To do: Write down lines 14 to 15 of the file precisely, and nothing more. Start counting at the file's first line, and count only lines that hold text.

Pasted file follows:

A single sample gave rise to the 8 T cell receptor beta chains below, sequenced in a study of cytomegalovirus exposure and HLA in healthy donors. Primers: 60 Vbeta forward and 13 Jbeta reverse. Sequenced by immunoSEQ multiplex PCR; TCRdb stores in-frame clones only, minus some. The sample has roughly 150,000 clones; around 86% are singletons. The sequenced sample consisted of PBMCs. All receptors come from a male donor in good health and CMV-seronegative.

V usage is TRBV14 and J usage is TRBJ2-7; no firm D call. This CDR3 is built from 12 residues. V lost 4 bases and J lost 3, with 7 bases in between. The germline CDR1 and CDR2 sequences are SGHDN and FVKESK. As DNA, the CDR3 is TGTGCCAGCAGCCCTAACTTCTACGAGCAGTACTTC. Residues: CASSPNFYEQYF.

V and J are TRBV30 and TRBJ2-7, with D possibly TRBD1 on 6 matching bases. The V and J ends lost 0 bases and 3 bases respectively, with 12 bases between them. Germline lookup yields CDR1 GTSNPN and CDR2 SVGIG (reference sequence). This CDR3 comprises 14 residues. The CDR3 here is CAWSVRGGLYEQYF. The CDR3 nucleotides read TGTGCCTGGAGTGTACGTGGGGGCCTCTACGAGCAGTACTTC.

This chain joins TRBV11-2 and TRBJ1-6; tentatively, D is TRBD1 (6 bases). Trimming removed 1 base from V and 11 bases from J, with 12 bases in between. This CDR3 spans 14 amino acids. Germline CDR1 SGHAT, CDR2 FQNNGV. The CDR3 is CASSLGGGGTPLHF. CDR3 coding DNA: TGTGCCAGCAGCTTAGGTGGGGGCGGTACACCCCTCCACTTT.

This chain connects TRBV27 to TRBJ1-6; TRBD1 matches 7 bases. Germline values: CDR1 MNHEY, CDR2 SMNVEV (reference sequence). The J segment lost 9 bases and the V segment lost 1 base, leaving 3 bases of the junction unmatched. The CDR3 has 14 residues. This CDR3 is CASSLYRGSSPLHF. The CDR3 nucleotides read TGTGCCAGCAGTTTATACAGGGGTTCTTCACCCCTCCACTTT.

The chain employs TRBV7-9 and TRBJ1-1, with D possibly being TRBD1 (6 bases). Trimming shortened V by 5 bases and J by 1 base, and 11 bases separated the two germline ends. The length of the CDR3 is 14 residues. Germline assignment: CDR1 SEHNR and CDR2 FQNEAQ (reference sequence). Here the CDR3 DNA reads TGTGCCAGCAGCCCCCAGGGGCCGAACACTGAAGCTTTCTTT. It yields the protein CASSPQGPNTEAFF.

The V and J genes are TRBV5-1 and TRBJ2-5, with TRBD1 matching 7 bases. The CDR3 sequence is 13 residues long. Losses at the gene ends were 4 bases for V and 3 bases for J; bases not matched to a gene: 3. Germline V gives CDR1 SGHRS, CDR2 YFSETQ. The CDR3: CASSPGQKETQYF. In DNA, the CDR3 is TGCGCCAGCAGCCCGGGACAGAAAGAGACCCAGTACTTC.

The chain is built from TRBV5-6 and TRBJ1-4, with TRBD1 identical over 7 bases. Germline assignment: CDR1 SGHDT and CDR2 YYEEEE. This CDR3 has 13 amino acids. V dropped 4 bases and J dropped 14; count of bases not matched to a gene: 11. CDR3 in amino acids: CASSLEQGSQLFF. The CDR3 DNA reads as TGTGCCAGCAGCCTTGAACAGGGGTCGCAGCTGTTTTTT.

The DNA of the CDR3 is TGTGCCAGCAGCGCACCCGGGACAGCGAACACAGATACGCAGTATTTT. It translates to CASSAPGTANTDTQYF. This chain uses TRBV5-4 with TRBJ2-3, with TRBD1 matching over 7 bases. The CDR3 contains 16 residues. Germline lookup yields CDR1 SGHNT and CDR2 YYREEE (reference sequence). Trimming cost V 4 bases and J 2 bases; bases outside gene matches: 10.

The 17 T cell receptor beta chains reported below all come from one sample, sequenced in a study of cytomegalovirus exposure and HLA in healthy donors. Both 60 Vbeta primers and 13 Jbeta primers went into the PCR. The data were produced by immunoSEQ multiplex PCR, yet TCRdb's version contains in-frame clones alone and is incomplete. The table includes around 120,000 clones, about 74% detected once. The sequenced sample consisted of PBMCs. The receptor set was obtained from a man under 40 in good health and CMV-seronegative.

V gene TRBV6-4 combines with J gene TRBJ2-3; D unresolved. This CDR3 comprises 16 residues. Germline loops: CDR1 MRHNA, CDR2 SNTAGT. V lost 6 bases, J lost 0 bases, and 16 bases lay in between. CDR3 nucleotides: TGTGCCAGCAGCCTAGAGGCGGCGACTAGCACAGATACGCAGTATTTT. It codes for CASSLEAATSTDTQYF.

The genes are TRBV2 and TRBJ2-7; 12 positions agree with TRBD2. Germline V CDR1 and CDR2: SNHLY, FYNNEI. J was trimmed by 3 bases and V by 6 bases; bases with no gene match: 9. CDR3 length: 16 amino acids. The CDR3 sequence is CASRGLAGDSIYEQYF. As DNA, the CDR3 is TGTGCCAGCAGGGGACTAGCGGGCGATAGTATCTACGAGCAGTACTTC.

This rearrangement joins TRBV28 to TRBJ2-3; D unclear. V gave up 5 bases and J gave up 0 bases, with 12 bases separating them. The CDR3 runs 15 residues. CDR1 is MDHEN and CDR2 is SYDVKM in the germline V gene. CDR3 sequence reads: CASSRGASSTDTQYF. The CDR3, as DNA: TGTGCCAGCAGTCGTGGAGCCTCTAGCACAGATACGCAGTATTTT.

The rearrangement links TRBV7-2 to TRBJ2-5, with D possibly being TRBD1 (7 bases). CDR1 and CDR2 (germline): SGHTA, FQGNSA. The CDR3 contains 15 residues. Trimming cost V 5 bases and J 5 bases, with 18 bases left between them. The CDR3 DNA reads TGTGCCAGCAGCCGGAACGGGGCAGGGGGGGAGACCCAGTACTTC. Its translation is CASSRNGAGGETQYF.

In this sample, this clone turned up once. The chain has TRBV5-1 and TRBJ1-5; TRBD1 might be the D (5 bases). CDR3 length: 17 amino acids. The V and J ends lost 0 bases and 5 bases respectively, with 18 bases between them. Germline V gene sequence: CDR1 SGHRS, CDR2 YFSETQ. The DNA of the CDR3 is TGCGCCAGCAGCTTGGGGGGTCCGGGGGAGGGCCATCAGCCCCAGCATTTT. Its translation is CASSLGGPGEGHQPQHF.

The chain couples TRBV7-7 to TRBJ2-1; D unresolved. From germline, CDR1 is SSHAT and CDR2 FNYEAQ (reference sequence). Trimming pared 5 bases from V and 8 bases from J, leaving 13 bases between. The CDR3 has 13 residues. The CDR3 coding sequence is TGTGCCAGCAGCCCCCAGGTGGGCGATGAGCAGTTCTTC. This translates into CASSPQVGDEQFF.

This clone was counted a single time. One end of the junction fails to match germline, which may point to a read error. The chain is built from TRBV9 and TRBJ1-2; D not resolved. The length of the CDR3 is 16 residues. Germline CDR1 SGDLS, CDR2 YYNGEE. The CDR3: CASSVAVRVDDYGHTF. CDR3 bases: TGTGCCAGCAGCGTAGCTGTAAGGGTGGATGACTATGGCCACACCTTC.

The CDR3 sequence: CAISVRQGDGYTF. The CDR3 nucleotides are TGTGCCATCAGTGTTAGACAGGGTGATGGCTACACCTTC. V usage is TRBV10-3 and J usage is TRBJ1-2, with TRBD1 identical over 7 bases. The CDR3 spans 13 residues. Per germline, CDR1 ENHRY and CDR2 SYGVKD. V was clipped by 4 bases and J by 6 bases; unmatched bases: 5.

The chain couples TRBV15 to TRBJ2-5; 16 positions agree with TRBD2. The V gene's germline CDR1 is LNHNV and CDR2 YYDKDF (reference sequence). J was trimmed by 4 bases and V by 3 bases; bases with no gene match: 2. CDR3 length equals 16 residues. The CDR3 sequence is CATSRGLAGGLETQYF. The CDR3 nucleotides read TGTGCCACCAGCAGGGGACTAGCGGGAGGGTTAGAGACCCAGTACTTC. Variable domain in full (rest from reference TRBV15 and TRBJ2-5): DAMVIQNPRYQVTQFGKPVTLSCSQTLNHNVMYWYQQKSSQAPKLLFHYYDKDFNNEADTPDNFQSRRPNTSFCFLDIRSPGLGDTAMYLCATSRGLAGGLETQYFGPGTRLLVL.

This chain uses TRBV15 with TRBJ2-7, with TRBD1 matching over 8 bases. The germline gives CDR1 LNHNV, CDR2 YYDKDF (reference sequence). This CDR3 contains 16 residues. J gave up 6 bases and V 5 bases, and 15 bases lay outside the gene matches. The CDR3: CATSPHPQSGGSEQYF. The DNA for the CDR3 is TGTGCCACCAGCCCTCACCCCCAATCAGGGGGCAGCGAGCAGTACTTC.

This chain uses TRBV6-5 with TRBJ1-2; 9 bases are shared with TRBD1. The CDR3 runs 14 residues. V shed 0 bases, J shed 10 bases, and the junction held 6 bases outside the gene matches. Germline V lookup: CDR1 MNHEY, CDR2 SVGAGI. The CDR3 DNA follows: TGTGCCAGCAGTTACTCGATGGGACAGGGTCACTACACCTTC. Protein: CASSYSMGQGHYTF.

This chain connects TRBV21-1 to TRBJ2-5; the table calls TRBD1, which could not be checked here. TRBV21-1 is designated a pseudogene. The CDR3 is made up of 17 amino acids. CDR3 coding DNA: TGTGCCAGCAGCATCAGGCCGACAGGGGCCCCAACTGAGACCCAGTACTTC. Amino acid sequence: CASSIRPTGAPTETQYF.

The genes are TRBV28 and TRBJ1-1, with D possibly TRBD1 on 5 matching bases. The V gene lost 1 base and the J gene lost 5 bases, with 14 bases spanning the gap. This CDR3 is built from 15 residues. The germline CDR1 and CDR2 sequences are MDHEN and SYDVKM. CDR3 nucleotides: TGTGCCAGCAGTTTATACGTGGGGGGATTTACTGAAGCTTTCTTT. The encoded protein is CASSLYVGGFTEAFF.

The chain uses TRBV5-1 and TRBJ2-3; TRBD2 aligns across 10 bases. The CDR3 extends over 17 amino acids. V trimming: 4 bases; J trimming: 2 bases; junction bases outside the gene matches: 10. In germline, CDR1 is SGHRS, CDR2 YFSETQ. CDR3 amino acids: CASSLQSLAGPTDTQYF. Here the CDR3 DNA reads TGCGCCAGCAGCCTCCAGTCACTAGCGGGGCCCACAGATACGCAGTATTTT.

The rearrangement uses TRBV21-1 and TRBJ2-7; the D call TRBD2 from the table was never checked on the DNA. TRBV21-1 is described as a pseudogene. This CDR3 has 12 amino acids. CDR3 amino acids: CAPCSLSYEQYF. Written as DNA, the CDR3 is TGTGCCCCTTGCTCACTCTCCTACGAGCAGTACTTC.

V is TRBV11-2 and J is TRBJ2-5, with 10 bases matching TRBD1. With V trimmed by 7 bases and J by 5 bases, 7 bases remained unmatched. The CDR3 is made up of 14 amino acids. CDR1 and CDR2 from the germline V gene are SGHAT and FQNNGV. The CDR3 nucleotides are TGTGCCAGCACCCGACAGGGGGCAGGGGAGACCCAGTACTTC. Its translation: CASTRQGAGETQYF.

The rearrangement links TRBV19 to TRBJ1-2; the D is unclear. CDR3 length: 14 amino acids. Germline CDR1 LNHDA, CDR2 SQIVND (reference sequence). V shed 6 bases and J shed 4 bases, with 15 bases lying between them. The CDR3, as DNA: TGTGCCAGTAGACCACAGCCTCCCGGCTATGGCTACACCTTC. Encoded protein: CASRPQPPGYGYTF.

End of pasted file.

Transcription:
The rearrangement links TRBV7-2 to TRBJ2-5, with D possibly being TRBD1 (7 bases). CDR1 and CDR2 (germline): SGHTA, FQGNSA. The CDR3 contains 15 residues. Trimming cost V 5 bases and J 5 bases, with 18 bases left between them. The CDR3 DNA reads TGTGCCAGCAGCCGGAACGGGGCAGGGGGGGAGACCCAGTACTTC. Its translation is CASSRNGAGGETQYF.

In this sample, this clone turned up once. The chain has TRBV5-1 and TRBJ1-5; TRBD1 might be the D (5 bases). CDR3 length: 17 amino acids. The V and J ends lost 0 bases and 5 bases respectively, with 18 bases between them. Germline V gene sequence: CDR1 SGHRS, CDR2 YFSETQ. The DNA of the CDR3 is TGCGCCAGCAGCTTGGGGGGTCCGGGGGAGGGCCATCAGCCCCAGCATTTT. Its translation is CASSLGGPGEGHQPQHF.